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Mostly about car sales in general. Quick reference to roadster market and the Solstice entrance. Here's is the blurb if you don't want to read the whole article...

Even though the U.S. auto industry had a near-record year in volume, it wasn't a great market for many sports cars. Sales of the BMW Z4 collapsed. The Mazda Miata, Audi TT, Nissan 350Z Honda S2000 and Mercedes all showed declines. Among the few bright spots were the new Chevy Corvette, Mazda RX-8 and Chrysler Crossfire.

GM has a couple of low-priced roadsters coming--the Pontiac Solstice arrives this spring, while and the Saturn Sky will be in showrooms later in the year. I think that these are attractive cars, but this slow-growing segment is getting crowded. The Solstice is likely to be successful, but the industry has to realize that such cars no longer sell themselves.
Link:
Lessons From Last Year
 

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The Solstice is likely to be successful, but the industry has to realize that such cars no longer sell themselves.
Are you listening GM, because based on the numerous threads about the trunk and top here on this forum, you may not have a winner after all.
 

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LatinVenom said:
The Solstice is likely to be successful, but the industry has to realize that such cars no longer sell themselves.
Are you listening GM, because based on the numerous threads about the trunk and top here on this forum, you may not have a winner after all.

Exactly what I have been trying to argue in numerous threads! With so many choices, the little things really begin to count!

That said, I think the Solstice is set to grow the market. Many of the cars in this segment are getting long in the tooth which hurts their sales. S2000, Boxster, TT, and Miata are aging. The 350Z is seeing the typical dropoff after a huge first year but is still selling well. Z4 sales are a disappointment, but that is due more to the controversial styling than the segments collapse. With the older cars in the market, it may be ripe to grow back a little with a couple new offerings. GM better hope it grows some!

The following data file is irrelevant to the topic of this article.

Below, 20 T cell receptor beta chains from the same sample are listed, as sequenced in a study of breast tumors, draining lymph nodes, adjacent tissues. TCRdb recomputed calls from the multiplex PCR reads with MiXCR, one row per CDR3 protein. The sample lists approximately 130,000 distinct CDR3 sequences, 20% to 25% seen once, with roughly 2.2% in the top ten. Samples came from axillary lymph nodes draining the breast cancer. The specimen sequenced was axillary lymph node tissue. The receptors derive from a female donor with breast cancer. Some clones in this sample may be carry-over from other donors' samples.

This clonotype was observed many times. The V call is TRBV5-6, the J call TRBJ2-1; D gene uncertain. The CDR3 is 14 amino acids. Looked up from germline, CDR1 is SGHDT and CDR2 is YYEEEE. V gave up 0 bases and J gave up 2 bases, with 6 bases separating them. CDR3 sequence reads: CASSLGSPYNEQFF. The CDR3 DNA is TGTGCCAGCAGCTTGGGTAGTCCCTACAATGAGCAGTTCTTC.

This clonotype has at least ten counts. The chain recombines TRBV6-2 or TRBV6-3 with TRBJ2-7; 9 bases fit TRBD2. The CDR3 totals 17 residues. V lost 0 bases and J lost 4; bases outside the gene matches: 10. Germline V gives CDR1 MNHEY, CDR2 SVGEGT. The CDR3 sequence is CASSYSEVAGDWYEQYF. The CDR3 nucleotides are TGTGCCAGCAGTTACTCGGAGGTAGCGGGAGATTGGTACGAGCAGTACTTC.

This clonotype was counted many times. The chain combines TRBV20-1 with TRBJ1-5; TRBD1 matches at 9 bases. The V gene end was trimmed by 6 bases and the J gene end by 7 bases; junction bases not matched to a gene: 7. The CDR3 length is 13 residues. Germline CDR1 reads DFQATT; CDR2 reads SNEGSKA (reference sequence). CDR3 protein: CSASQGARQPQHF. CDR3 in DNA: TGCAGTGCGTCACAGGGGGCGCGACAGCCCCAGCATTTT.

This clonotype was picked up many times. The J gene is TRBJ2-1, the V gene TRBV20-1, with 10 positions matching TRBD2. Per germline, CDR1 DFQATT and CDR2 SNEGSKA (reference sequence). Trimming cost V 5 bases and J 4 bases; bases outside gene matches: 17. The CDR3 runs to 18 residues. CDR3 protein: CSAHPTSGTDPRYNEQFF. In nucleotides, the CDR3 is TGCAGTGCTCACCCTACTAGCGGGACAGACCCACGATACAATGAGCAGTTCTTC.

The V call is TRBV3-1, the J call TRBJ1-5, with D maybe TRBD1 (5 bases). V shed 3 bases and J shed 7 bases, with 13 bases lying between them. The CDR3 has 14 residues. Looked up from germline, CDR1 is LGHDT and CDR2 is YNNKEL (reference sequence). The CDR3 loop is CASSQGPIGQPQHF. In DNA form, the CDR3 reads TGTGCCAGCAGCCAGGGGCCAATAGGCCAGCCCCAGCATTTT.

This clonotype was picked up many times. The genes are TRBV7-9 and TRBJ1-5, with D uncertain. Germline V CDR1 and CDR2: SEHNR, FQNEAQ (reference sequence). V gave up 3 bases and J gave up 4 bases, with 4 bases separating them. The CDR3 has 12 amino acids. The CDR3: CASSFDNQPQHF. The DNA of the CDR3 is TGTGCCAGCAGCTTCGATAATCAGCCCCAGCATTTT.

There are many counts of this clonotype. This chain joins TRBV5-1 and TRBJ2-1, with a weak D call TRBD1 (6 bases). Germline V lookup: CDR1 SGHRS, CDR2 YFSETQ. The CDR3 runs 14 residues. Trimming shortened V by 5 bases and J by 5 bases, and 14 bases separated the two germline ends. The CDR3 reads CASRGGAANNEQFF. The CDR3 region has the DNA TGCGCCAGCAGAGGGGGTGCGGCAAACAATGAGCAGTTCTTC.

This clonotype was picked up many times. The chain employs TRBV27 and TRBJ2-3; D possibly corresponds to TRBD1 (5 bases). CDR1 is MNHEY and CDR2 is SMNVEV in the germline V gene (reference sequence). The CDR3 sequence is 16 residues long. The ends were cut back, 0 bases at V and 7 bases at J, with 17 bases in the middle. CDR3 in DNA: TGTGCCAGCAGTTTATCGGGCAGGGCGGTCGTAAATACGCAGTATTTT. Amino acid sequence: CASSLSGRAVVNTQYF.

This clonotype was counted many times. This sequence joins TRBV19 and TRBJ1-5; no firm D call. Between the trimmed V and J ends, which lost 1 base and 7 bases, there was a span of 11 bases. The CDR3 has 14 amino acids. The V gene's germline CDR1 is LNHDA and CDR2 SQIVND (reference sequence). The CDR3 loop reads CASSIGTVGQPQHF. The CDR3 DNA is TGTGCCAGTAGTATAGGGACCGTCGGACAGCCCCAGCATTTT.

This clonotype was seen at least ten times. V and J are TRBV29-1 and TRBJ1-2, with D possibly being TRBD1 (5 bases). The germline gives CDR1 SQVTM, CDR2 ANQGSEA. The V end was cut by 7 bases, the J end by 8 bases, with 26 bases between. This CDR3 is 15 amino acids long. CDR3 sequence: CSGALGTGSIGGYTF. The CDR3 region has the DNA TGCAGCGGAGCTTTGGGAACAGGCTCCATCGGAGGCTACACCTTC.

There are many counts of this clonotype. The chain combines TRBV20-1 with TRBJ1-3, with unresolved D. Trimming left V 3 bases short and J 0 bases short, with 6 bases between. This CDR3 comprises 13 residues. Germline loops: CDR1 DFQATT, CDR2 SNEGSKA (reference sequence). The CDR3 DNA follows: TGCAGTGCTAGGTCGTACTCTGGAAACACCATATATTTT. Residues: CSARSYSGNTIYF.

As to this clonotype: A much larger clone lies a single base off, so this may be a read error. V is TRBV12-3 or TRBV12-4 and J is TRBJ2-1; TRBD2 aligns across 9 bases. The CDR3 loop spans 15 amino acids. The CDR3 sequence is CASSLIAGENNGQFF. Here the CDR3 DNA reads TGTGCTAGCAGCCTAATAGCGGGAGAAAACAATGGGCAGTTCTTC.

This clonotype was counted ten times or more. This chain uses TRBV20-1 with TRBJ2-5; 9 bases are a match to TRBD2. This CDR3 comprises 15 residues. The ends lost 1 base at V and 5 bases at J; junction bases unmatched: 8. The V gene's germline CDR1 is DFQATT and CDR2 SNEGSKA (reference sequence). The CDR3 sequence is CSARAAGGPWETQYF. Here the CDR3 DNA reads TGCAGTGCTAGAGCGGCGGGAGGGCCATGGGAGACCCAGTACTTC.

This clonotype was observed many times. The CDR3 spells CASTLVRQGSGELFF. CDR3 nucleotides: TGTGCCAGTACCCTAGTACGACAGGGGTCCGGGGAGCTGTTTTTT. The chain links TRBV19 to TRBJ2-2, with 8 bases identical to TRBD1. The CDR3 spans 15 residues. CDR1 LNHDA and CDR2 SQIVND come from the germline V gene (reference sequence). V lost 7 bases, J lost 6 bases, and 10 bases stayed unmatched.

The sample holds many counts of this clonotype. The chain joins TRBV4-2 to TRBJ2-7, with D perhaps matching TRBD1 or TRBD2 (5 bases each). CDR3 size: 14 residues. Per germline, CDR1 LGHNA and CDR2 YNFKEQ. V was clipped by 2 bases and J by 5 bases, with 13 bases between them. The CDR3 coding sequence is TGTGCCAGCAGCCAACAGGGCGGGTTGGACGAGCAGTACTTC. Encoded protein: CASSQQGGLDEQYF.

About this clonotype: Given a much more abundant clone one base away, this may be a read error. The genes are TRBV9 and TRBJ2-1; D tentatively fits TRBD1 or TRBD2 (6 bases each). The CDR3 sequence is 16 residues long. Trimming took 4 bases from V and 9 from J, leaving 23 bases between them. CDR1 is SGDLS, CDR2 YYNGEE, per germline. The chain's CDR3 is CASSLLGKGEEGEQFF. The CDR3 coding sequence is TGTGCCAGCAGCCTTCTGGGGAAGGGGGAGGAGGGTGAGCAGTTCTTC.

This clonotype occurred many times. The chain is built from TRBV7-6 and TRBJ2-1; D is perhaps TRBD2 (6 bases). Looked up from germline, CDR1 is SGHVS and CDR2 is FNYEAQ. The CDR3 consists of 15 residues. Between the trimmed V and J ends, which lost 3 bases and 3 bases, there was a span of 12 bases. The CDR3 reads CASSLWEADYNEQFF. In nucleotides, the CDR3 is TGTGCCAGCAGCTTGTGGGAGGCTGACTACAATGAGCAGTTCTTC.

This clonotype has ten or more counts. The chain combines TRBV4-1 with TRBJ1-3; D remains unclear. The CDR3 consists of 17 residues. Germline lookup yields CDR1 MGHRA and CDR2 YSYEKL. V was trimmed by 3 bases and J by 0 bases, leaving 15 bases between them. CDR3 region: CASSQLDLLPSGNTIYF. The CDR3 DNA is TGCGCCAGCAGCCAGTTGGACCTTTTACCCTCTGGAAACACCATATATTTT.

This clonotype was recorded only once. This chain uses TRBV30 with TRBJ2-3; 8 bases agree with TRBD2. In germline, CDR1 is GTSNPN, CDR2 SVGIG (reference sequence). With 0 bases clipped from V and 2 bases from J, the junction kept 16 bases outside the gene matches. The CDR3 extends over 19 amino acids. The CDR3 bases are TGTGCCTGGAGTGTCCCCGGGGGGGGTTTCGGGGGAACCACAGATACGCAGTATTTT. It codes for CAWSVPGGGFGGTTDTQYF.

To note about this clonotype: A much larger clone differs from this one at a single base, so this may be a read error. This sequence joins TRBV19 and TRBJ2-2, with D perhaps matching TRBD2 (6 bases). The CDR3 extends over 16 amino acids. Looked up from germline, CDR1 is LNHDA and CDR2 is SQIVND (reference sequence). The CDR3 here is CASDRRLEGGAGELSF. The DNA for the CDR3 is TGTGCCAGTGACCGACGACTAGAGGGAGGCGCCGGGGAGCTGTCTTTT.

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The other factor that Solstice sales will be up against is used roadsters. A 50k roadster five years ago is now almost the same price as a loaded Solstice, and most of those expensive roadsters were well cared for, so as we have already seen on this forum, there will be people saying, "Yeah the Solstice/Sky look awsome, but for that money I can get a Boxster/Vette/TT/Z3/S2000 etc."

All those used roadsters out there impact the sales of new ones more than I think say, used sedans impact that market. Most roadster styling stays fresh looking longer and they don't change every 3 years, so a 5 year old Boxster looks as cool as a new one. A roadster is mostly a plaything and a 2nd or 3rd car, so alot of people's budgets are tight and they're looking for value. A used roadster represents alot of value.

Years ago there weren't alot of choices and so the few roadsters we could get saw limited steady production and remained in the hands of the priveledged. The Miata changed all that. The country went nuts for roadsters and lots of car companies wanted that attention, so now, 10-12 years latter, there is a large supply of new and used roadsters. Tough market, beacuse even though roadsters are the best ever designed now, they still aren't very practical and still have limited sales appeal to most Americans.
 

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solsticeman said: